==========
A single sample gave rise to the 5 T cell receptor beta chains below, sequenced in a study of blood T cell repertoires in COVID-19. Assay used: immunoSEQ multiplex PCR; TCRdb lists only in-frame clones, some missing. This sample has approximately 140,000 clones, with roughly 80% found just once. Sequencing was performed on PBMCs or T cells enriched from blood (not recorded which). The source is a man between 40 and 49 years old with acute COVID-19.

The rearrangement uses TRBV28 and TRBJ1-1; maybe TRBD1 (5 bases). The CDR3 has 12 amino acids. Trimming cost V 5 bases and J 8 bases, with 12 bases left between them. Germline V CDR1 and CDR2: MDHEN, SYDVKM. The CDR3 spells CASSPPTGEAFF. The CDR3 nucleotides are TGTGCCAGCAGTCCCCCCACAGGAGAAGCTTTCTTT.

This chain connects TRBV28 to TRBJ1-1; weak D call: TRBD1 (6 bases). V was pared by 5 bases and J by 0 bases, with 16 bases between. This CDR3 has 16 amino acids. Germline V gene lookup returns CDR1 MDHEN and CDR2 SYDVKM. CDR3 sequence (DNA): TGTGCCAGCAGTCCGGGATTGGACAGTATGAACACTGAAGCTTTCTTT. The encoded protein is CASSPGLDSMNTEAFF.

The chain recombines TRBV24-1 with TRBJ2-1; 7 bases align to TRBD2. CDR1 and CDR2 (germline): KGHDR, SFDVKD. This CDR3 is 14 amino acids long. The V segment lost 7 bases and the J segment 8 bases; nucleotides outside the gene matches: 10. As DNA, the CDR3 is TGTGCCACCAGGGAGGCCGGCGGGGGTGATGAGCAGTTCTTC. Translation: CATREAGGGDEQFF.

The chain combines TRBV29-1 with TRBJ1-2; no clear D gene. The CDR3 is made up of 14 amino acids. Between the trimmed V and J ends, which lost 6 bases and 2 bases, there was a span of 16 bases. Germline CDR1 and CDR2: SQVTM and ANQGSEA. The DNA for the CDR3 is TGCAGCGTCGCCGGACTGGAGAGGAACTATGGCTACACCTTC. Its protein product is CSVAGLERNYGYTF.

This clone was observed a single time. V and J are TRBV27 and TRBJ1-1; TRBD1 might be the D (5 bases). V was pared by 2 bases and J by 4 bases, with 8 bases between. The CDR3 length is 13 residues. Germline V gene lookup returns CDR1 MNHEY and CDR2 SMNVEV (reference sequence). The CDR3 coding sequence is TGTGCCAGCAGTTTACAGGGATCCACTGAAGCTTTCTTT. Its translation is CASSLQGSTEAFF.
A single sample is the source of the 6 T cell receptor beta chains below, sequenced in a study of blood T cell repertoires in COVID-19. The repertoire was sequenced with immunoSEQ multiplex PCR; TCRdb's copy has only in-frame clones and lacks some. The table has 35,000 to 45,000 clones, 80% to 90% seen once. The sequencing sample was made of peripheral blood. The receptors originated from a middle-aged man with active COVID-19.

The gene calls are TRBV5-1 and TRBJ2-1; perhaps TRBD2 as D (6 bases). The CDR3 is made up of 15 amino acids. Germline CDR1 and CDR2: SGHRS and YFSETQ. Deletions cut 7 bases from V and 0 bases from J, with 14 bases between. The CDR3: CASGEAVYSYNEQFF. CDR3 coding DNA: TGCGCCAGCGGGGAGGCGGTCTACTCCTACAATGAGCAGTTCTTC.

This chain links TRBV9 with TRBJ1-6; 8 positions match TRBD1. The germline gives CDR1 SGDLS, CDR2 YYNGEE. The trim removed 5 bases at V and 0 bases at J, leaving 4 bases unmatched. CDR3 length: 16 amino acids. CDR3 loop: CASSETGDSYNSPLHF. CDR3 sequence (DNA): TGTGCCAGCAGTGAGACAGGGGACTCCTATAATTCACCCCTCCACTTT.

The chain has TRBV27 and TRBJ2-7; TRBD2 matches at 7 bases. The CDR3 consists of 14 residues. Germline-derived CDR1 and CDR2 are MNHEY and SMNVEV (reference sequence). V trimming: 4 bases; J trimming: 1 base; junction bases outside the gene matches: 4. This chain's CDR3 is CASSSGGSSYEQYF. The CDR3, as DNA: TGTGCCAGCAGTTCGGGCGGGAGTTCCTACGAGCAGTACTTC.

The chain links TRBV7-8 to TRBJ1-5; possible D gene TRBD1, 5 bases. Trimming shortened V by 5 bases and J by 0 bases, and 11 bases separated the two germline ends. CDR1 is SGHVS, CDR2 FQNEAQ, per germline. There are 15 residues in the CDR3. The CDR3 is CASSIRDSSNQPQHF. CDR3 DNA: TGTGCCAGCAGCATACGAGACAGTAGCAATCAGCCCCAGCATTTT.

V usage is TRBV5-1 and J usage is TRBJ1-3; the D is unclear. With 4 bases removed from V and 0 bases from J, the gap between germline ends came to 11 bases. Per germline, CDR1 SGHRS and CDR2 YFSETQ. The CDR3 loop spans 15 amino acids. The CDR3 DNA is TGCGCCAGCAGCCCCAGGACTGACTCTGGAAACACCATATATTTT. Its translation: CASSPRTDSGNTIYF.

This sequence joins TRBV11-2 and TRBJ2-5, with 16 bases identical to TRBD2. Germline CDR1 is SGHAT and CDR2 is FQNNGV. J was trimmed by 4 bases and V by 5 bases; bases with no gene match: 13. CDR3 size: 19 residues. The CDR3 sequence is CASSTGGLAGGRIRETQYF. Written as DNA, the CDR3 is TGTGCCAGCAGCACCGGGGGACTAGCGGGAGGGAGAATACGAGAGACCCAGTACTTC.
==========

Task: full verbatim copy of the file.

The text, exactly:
A single sample gave rise to the 5 T cell receptor beta chains below, sequenced in a study of blood T cell repertoires in COVID-19. Assay used: immunoSEQ multiplex PCR; TCRdb lists only in-frame clones, some missing. This sample has approximately 140,000 clones, with roughly 80% found just once. Sequencing was performed on PBMCs or T cells enriched from blood (not recorded which). The source is a man between 40 and 49 years old with acute COVID-19.

The rearrangement uses TRBV28 and TRBJ1-1; maybe TRBD1 (5 bases). The CDR3 has 12 amino acids. Trimming cost V 5 bases and J 8 bases, with 12 bases left between them. Germline V CDR1 and CDR2: MDHEN, SYDVKM. The CDR3 spells CASSPPTGEAFF. The CDR3 nucleotides are TGTGCCAGCAGTCCCCCCACAGGAGAAGCTTTCTTT.

This chain connects TRBV28 to TRBJ1-1; weak D call: TRBD1 (6 bases). V was pared by 5 bases and J by 0 bases, with 16 bases between. This CDR3 has 16 amino acids. Germline V gene lookup returns CDR1 MDHEN and CDR2 SYDVKM. CDR3 sequence (DNA): TGTGCCAGCAGTCCGGGATTGGACAGTATGAACACTGAAGCTTTCTTT. The encoded protein is CASSPGLDSMNTEAFF.

The chain recombines TRBV24-1 with TRBJ2-1; 7 bases align to TRBD2. CDR1 and CDR2 (germline): KGHDR, SFDVKD. This CDR3 is 14 amino acids long. The V segment lost 7 bases and the J segment 8 bases; nucleotides outside the gene matches: 10. As DNA, the CDR3 is TGTGCCACCAGGGAGGCCGGCGGGGGTGATGAGCAGTTCTTC. Translation: CATREAGGGDEQFF.

The chain combines TRBV29-1 with TRBJ1-2; no clear D gene. The CDR3 is made up of 14 amino acids. Between the trimmed V and J ends, which lost 6 bases and 2 bases, there was a span of 16 bases. Germline CDR1 and CDR2: SQVTM and ANQGSEA. The DNA for the CDR3 is TGCAGCGTCGCCGGACTGGAGAGGAACTATGGCTACACCTTC. Its protein product is CSVAGLERNYGYTF.

This clone was observed a single time. V and J are TRBV27 and TRBJ1-1; TRBD1 might be the D (5 bases). V was pared by 2 bases and J by 4 bases, with 8 bases between. The CDR3 length is 13 residues. Germline V gene lookup returns CDR1 MNHEY and CDR2 SMNVEV (reference sequence). The CDR3 coding sequence is TGTGCCAGCAGTTTACAGGGATCCACTGAAGCTTTCTTT. Its translation is CASSLQGSTEAFF.
A single sample is the source of the 6 T cell receptor beta chains below, sequenced in a study of blood T cell repertoires in COVID-19. The repertoire was sequenced with immunoSEQ multiplex PCR; TCRdb's copy has only in-frame clones and lacks some. The table has 35,000 to 45,000 clones, 80% to 90% seen once. The sequencing sample was made of peripheral blood. The receptors originated from a middle-aged man with active COVID-19.

The gene calls are TRBV5-1 and TRBJ2-1; perhaps TRBD2 as D (6 bases). The CDR3 is made up of 15 amino acids. Germline CDR1 and CDR2: SGHRS and YFSETQ. Deletions cut 7 bases from V and 0 bases from J, with 14 bases between. The CDR3: CASGEAVYSYNEQFF. CDR3 coding DNA: TGCGCCAGCGGGGAGGCGGTCTACTCCTACAATGAGCAGTTCTTC.

This chain links TRBV9 with TRBJ1-6; 8 positions match TRBD1. The germline gives CDR1 SGDLS, CDR2 YYNGEE. The trim removed 5 bases at V and 0 bases at J, leaving 4 bases unmatched. CDR3 length: 16 amino acids. CDR3 loop: CASSETGDSYNSPLHF. CDR3 sequence (DNA): TGTGCCAGCAGTGAGACAGGGGACTCCTATAATTCACCCCTCCACTTT.

The chain has TRBV27 and TRBJ2-7; TRBD2 matches at 7 bases. The CDR3 consists of 14 residues. Germline-derived CDR1 and CDR2 are MNHEY and SMNVEV (reference sequence). V trimming: 4 bases; J trimming: 1 base; junction bases outside the gene matches: 4. This chain's CDR3 is CASSSGGSSYEQYF. The CDR3, as DNA: TGTGCCAGCAGTTCGGGCGGGAGTTCCTACGAGCAGTACTTC.

The chain links TRBV7-8 to TRBJ1-5; possible D gene TRBD1, 5 bases. Trimming shortened V by 5 bases and J by 0 bases, and 11 bases separated the two germline ends. CDR1 is SGHVS, CDR2 FQNEAQ, per germline. There are 15 residues in the CDR3. The CDR3 is CASSIRDSSNQPQHF. CDR3 DNA: TGTGCCAGCAGCATACGAGACAGTAGCAATCAGCCCCAGCATTTT.

V usage is TRBV5-1 and J usage is TRBJ1-3; the D is unclear. With 4 bases removed from V and 0 bases from J, the gap between germline ends came to 11 bases. Per germline, CDR1 SGHRS and CDR2 YFSETQ. The CDR3 loop spans 15 amino acids. The CDR3 DNA is TGCGCCAGCAGCCCCAGGACTGACTCTGGAAACACCATATATTTT. Its translation: CASSPRTDSGNTIYF.

This sequence joins TRBV11-2 and TRBJ2-5, with 16 bases identical to TRBD2. Germline CDR1 is SGHAT and CDR2 is FQNNGV. J was trimmed by 4 bases and V by 5 bases; bases with no gene match: 13. CDR3 size: 19 residues. The CDR3 sequence is CASSTGGLAGGRIRETQYF. Written as DNA, the CDR3 is TGTGCCAGCAGCACCGGGGGACTAGCGGGAGGGAGAATACGAGAGACCCAGTACTTC.